Essentially, pick the priority target to be the recipient of your shell. As soon as that shell is fired, pull back and get away from the computer. If your tank is very slow and it would take time to pull back, just leave your tank where it is or cruise control forwards. I do not recommend cruise controlling backwards as your tank may end up slamming into an ally and messing up his aim, or your tank may go off in a direction where it won't direct any enemy fire.



Leave your tank at an angle, side-scraped around a corner:


This one is fairly simple - if you leave your tank side-scraped around a corner, you may trick the enemy into shooting you and bouncing. The fact that your tank is angled means that it's likely to survive for longer, and thus direct more enemy fire. Not only that, but when the enemy sees a tank that is side-scraping, they are more likely to believe that the tank still has a player controlling it, and thus will be more cautious about peeking out to shoot it.


Just keep in mind, you want to leave your gun pointing towards the enemy; in particular, point your gun where they will peek out. If your gun is aiming directly at them whilst you're side-scraping, even skilled players will believe that you are still commanding your tank, and will take their time moving to shoot. This can do anything from wasting the opponent's time & allowing your allies to perform a flanking maneuver, or perhaps it will delay the enemy's push and it will give your allies more time to get away.



Idle the tank in a bush:


Leaving your tank in a bush will do both, keep your tank hidden and thus safe from return fire for longer, but will also allow you to spot the opponents and make them warier about your tank's location. If you are in a bush, they won't know where your tank is, and may believe that it is active in play elsewhere, and may be more careful about moving in.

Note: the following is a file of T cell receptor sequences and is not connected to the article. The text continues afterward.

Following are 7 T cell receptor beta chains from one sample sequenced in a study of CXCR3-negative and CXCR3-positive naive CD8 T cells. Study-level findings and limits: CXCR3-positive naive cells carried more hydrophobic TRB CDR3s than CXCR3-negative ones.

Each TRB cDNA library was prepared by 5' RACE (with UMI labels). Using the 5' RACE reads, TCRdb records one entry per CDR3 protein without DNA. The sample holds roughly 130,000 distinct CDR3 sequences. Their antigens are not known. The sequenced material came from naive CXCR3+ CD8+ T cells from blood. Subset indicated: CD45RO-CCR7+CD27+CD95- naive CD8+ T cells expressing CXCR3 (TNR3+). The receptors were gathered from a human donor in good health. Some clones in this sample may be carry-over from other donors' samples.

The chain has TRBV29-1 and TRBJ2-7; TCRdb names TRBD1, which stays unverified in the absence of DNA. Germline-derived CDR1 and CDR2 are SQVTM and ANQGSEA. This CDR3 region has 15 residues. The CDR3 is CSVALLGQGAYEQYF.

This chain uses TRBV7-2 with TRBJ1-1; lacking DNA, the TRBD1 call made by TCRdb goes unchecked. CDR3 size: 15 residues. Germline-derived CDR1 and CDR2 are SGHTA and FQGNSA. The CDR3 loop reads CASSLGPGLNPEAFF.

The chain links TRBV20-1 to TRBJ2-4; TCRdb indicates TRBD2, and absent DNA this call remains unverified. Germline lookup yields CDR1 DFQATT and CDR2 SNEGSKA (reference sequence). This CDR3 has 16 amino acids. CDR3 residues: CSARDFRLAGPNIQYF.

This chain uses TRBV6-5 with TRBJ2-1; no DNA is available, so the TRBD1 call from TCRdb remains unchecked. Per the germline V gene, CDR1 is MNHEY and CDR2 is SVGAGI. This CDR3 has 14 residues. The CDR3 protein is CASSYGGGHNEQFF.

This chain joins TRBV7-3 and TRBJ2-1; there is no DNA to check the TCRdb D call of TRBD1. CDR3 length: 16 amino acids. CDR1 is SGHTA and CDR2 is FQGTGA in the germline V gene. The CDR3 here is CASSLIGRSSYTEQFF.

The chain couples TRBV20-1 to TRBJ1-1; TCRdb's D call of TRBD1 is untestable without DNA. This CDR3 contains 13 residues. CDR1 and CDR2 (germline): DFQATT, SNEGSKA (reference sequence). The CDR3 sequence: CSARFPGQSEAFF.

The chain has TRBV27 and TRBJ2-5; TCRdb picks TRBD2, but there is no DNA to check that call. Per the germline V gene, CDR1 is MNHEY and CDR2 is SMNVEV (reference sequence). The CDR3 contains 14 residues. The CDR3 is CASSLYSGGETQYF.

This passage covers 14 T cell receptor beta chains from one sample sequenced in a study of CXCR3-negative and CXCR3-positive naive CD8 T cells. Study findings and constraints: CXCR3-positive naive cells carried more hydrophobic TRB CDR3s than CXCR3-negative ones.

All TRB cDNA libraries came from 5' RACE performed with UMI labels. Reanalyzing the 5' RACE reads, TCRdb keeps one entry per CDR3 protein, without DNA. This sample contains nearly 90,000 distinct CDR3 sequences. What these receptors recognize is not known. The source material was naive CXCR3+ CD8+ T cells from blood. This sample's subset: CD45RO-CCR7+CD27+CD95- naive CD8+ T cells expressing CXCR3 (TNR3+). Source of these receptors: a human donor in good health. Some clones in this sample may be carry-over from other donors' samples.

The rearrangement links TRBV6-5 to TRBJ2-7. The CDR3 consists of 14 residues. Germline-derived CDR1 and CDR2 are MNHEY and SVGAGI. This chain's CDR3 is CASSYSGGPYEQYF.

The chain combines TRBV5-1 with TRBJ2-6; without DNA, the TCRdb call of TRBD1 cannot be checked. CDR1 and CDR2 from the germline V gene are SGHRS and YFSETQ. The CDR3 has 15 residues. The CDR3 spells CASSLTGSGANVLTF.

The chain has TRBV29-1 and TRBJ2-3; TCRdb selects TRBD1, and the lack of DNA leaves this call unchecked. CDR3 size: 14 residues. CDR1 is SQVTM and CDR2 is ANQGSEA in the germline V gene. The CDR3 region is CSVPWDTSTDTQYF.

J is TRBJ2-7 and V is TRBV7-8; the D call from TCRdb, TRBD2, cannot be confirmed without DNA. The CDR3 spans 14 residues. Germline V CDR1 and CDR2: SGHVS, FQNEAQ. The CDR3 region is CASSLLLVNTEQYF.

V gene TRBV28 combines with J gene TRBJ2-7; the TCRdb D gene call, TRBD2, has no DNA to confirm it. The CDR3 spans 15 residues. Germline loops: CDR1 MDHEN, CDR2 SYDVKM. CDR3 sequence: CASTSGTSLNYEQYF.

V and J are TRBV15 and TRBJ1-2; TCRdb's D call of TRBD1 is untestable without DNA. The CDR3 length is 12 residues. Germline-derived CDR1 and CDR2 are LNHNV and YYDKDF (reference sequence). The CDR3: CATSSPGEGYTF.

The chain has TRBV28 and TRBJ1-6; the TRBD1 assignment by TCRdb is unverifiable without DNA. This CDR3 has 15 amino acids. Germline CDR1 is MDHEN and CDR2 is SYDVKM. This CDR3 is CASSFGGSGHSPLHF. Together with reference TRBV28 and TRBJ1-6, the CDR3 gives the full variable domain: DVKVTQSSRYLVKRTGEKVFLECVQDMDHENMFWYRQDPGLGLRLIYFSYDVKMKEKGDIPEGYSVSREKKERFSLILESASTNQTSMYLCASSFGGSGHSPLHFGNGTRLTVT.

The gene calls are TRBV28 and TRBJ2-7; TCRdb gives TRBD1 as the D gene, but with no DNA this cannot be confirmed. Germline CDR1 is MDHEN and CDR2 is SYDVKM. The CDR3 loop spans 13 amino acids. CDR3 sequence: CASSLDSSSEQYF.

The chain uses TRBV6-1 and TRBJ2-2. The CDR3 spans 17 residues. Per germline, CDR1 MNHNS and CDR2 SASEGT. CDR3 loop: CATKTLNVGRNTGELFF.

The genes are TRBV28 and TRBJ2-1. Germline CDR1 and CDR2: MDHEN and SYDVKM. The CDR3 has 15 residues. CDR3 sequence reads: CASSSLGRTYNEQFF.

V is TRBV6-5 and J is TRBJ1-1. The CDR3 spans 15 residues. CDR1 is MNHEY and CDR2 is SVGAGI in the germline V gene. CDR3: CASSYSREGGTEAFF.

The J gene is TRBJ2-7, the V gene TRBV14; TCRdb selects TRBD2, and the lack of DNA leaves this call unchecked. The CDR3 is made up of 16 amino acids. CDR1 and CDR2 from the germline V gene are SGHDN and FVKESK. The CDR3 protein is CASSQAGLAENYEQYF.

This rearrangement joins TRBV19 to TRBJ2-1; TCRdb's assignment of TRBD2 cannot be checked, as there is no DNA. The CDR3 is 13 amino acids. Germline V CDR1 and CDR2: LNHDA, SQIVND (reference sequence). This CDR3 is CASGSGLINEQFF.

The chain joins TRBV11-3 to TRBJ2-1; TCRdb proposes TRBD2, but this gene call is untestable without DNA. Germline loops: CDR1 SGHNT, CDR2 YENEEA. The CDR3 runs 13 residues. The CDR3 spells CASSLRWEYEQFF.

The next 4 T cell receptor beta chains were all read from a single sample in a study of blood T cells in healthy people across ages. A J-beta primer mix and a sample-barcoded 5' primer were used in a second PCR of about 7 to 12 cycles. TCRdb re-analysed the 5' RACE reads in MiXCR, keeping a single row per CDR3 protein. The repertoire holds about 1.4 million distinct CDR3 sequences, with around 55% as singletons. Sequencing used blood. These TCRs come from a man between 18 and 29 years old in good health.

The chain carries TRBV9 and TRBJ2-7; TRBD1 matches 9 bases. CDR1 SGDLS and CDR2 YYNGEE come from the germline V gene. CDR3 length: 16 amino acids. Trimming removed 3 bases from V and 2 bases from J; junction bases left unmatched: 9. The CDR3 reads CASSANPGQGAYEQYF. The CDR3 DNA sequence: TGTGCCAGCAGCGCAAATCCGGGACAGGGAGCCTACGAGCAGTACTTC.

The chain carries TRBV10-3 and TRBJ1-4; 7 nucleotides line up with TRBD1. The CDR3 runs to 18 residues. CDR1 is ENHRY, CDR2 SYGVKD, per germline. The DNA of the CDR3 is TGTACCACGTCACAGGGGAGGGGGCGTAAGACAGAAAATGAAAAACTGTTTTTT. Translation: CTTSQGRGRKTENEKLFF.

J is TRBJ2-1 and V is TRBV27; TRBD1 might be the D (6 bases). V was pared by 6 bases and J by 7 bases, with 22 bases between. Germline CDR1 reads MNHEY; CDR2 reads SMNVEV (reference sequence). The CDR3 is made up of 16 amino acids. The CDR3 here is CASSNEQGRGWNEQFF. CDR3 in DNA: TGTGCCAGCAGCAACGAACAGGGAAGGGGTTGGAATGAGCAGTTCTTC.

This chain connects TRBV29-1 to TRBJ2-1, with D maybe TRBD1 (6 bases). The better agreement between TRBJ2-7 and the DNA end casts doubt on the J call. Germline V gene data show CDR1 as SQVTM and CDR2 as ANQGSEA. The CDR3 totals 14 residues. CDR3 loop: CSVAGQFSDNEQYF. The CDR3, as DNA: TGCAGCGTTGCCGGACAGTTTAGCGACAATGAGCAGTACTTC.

This especially works for tanks with good camo & view range, or high "fear factor" tanks. If it's the latter, the enemy will be much more cautious about pushing as they believe they'll take a massive damage shell to the face if they're careless; even though you're really no longer at the computer. If the enemy thinks that you're active, it slows down their advance, and thus also gives your allies more time; which may be very valuable if they need a few more seconds to win their other flank or to reach the enemy base.


If you're in a light tank or some tank with great mobility, if there is a good bush nearby you that you can reach in the 5-10 seconds that you have left, go for it. It doesn't matter if your tank is AFK in a great spotting location - if you're in a good location, you will spot the enemy and assist your allies regardless. (I actually completed LT-15 this way! I went AFK for half of the battle in a good bush on Prohorovka with my WZ-132. By the time I came back, I had racked up 4,500 spotting damage; which allowed me to easily farm the remaining 3k upon my return! Much better than hiding at the red-line where I wouldn't have spotted anything!)